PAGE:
Should Halloween be a movable candy feast?
Supertwins Liam Harencame, left, as the Hulk, and Garret Harencame, center, as Spiderman, trick-or-treat at the home of Cortney Meade, background, in Lawrence Park, Pa., on Wednesday. Ms. Meade said despite the rain, she enjoyed handing out candy.
Alex Owczarzak, a third-grader at West View Elementary School in Ross, walks with his class through the hallways for the school's Halloween parade Wednesday. The rain kept the parade indoors.
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Halloween was no match for a forecast that predicted the coming of Frankenstorm.
The superstorm's official name was Sandy, and by Monday, she was approaching the East Coast, casting threatening glances at the entire seaboard. As wind speeds picked up and rain began to fall, officials across Western Pennsylvania studied the forecast, considered the possibility of rain and flooding and one-by-one, dozens of communities began to announce they had arrived at the same decision:
Trick-or-treating -- that last-day-of-October tradition -- wouldn't happen on Oct. 31, a Wednesday.
Instead, seekers and providers of candy would have to wait to seek and provide until Nov. 3, a Saturday.
This year, the change in trick-or-treat night from a Wednesday to a Saturday was made with the weather forecast and public safety in mind, but the postponements did raise a question:
What if Halloween trick-or-treating was on the weekend every year?
It would mean parents wouldn't have to rush home from their jobs to change children into costumes and shepherd them around the neighborhood.
And after the trick-or-treating is over, they wouldn't have to make certain their sugar-injected children were in bed and asleep in time to be up for school the next morning.
What would parents think of that idea?
"I would love that," said Marsha Bove of South Park, who had taken her 6-year-old son and 4-year-old daughter to The Galleria of Mt. Lebanon Wednesday afternoon because if they weren't going trick-or-treating, they could at least see the scary movie, "Hotel Transylvania."
Ms. Bove, a physical therapist, works four days a week and she said there have been years where she has had to rush home from work or when she has missed Halloween altogether because of her schedule.
This year, Halloween fell on her day off. But in the future, she may not get so lucky, she said. Halloween on the weekend -- every year -- is something she said she could get behind.
Getting such a change off the ground, however, is a little like trying to change New Year's Eve to Jan. 3. It's hard to change tradition.
Timothy D. Larson, a Connecticut state representative, should know.
He tried last year to encourage his state to move Halloween to a Saturday in October, citing the weeknight stress it puts on parents and children. But he found few other backers, and this year he's dropped the proposal, according to a story posted on the House Democrats of Connecticut website.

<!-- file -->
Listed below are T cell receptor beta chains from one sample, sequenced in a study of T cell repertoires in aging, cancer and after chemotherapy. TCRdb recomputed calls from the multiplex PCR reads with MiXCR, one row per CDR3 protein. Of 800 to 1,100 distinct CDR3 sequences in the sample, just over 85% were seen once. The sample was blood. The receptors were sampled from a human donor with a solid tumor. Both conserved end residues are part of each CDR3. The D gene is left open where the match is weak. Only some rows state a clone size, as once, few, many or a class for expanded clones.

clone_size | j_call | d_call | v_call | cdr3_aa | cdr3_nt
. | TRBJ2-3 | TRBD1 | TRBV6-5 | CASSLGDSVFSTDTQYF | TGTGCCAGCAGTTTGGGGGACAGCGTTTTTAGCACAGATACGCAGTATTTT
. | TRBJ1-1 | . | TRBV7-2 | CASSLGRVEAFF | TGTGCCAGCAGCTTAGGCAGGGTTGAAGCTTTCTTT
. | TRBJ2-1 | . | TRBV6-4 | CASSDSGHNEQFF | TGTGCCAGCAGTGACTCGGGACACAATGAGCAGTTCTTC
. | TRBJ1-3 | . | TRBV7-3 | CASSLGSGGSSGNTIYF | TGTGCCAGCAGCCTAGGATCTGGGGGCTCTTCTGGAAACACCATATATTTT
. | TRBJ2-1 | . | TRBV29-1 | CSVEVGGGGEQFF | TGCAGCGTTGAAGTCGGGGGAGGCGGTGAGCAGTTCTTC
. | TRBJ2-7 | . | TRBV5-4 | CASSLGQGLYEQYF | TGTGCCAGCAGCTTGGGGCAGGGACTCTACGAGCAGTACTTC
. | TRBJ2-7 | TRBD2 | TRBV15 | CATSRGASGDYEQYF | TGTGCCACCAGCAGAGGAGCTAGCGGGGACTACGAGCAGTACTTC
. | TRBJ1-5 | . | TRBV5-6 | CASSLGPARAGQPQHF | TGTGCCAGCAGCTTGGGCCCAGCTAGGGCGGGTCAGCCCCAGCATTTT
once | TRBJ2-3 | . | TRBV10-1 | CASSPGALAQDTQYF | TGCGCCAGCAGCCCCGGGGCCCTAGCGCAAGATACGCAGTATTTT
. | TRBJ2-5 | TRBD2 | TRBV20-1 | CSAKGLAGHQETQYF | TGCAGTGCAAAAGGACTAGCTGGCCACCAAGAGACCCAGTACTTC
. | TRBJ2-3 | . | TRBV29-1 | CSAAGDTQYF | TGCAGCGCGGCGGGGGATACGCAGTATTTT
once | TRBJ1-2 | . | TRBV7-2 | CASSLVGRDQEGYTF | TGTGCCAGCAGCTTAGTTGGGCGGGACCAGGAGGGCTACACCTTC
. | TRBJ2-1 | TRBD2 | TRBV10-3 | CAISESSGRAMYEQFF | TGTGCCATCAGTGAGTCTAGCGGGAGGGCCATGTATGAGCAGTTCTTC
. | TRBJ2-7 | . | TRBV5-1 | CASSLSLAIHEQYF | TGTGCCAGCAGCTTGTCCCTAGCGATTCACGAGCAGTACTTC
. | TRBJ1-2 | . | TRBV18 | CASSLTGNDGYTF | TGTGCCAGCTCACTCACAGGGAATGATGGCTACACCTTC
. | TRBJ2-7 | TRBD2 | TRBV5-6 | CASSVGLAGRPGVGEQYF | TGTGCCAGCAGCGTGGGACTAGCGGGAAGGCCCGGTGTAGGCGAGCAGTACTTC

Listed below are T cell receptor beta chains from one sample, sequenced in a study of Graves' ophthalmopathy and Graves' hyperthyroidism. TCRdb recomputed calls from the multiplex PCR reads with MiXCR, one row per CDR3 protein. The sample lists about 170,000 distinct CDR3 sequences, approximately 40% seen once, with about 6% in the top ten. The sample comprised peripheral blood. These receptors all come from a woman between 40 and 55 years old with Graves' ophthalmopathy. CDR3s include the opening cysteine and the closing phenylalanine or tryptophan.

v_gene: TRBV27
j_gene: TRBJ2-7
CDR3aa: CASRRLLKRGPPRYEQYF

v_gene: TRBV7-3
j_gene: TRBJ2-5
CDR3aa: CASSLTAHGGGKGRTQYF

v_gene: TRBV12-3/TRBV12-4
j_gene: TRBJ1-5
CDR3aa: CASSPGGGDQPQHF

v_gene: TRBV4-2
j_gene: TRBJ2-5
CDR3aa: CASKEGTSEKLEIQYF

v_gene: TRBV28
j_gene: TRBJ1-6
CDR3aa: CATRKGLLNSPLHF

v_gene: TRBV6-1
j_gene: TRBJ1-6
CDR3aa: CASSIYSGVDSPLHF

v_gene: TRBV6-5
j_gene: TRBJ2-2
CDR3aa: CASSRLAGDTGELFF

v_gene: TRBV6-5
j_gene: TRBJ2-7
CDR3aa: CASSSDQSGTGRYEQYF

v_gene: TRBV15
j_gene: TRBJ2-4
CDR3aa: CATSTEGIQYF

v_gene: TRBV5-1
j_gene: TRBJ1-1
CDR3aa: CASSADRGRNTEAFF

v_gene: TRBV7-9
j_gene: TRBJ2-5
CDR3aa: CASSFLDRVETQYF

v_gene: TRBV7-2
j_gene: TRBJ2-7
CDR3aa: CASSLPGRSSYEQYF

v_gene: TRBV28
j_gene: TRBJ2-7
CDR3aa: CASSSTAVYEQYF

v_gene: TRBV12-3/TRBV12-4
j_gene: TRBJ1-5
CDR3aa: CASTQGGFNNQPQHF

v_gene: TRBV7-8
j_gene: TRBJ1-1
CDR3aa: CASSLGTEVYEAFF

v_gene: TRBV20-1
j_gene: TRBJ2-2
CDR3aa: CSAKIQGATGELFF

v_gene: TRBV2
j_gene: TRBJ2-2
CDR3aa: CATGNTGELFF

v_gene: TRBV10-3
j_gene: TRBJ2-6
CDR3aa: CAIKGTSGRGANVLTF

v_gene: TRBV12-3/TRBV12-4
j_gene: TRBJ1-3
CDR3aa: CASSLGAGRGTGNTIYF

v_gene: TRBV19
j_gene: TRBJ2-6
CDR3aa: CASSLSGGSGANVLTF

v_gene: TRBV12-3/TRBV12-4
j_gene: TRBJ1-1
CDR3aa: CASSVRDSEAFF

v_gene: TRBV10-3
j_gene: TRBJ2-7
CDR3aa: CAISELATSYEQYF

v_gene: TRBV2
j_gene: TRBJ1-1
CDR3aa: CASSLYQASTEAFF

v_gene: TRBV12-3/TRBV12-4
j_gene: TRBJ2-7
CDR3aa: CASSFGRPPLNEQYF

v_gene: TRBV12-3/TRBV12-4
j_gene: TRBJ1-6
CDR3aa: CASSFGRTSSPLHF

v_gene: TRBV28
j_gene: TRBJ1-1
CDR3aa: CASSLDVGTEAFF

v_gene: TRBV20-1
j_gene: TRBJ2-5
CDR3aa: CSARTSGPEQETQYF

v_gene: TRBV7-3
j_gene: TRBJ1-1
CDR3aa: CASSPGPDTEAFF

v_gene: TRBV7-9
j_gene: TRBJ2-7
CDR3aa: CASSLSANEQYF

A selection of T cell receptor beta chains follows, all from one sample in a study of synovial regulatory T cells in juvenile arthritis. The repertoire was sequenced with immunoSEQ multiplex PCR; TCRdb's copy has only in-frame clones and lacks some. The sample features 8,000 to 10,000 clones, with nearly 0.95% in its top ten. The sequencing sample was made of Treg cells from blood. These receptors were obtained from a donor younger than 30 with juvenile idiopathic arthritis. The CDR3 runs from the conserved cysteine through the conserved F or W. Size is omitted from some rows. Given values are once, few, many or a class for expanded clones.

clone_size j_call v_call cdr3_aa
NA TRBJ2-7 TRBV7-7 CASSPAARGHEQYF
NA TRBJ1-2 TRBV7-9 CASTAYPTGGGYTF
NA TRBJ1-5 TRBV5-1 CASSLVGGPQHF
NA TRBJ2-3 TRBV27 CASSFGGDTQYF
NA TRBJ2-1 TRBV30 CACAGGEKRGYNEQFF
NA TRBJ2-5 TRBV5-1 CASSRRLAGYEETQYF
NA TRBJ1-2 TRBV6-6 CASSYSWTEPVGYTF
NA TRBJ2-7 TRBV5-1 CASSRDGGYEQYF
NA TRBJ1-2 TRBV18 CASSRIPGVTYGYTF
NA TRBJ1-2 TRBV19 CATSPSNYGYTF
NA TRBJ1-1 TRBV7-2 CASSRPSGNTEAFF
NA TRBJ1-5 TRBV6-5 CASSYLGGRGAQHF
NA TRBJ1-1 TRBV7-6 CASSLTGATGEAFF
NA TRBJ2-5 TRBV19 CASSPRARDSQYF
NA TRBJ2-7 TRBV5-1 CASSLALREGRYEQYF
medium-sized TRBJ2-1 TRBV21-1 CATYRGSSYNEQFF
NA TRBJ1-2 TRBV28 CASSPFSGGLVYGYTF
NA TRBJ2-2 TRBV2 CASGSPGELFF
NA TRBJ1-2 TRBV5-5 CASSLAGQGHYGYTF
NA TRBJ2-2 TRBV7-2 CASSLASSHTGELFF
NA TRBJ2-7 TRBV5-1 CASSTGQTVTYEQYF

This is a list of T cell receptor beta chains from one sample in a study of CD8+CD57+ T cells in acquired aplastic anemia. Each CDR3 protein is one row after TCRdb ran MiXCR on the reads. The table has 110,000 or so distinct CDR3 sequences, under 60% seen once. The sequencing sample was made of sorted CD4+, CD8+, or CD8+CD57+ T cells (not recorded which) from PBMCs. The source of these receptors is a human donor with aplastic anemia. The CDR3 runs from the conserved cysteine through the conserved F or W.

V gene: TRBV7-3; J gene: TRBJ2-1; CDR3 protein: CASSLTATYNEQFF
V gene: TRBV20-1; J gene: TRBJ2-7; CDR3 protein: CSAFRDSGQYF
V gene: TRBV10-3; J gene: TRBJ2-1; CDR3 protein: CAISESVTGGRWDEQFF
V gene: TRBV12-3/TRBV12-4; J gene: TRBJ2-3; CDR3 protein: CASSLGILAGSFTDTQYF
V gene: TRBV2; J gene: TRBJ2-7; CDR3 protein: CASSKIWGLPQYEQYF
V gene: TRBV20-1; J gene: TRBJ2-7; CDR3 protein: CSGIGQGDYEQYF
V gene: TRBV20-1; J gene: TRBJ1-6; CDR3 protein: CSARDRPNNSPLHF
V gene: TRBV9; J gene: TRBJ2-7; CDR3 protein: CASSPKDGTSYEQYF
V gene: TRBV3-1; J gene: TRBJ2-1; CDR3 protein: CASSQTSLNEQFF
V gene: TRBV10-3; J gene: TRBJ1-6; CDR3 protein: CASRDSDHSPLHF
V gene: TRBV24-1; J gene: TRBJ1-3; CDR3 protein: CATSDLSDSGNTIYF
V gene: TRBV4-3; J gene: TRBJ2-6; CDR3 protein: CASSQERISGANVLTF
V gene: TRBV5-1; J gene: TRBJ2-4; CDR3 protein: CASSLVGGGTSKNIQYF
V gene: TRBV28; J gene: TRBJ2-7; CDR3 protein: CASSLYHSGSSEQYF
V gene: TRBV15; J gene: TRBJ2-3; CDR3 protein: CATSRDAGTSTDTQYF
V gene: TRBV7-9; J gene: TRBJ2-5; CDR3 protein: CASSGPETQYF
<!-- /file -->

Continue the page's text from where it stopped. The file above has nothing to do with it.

Changing Halloween is a "no-win situation," said Michael Silvestri, who has been manager of Peters Township for 36 years.
Until the early 1980s, Peters did sometimes change trick-or-treating night, usually to schedule it around school work or other activities that were going on in the township.
Invariably, a change that was good for some people would be a change that was bad for others, and Mr. Silvestri said he'd hear about it.
The township council decided -- no matter what -- to stick with Oct. 31.
And they did -- although one year trick-or-treating was scheduled for earlier in the evening so people could get home to watch a Steelers game -- until this year.
On Monday, the township fielded calls all day long from people asking about Halloween and saying it should be postponed, Mr. Silvestri said.
Peters, like many other communities, decided to reschedule Halloween for 6 to 8 p.m. on Saturday.
"We were very reluctant to change the day," he said. "We took the position years ago that we are going to do it on the 31st no matter what. The hurricane was a bit of an extreme situation that caused us to change it."
In Castle Shannon, Police Chief Ken Truver also struggled with deciding whether to postpone. Most people are aware that kids are out and about every Oct. 31, he said. Drivers may not remember to be as cautious if they are trick-or-treating on Nov. 3.
But Castle Shannon eventually decided to hold trick-or-treating from 3 to 5 p.m. Saturday. Even though Wednesday just called for rain.
"It's rained and snowed in the past on Halloween," he said.
Kara Michaelson of Mt. Lebanon grew up in Erie, Pa., where Halloween was never not on Oct. 31, even if it snowed. She remembered trick-or-treating with a coat over her costume.
With a daughter in first grade and a son in second grade, she was glad it was postponed this year because of rain and leaves that have made sidewalks slick.
But, as she waited outside to pick up her children at Lincoln Elementary School, she said she isn't in favor of making the change permanent.
"I think it's important for the kids to observe the holiday on that holiday, for the sake of tradition," she said.
Niki Conaway of Mt. Lebanon, the mother of 9- and 7-year-old daughters and a 3-year-old son, agreed.
"You lose a bit of excitement I think when you have to wait for it," she said.
Still, she admitted that Halloween on the weekend has its benefits. Before Sandy loomed on the horizon, her daughters were asking her whether, on the day after Halloween, they would be able to sleep in later even though it was a school day.
She told them no. She had better news for them when she learned Mt. Lebanon was postponing trick-or-treating to Saturday.
"Now, you guys can stay up, have a good time and sleep in."
First Published November 1, 2012 4:07 pm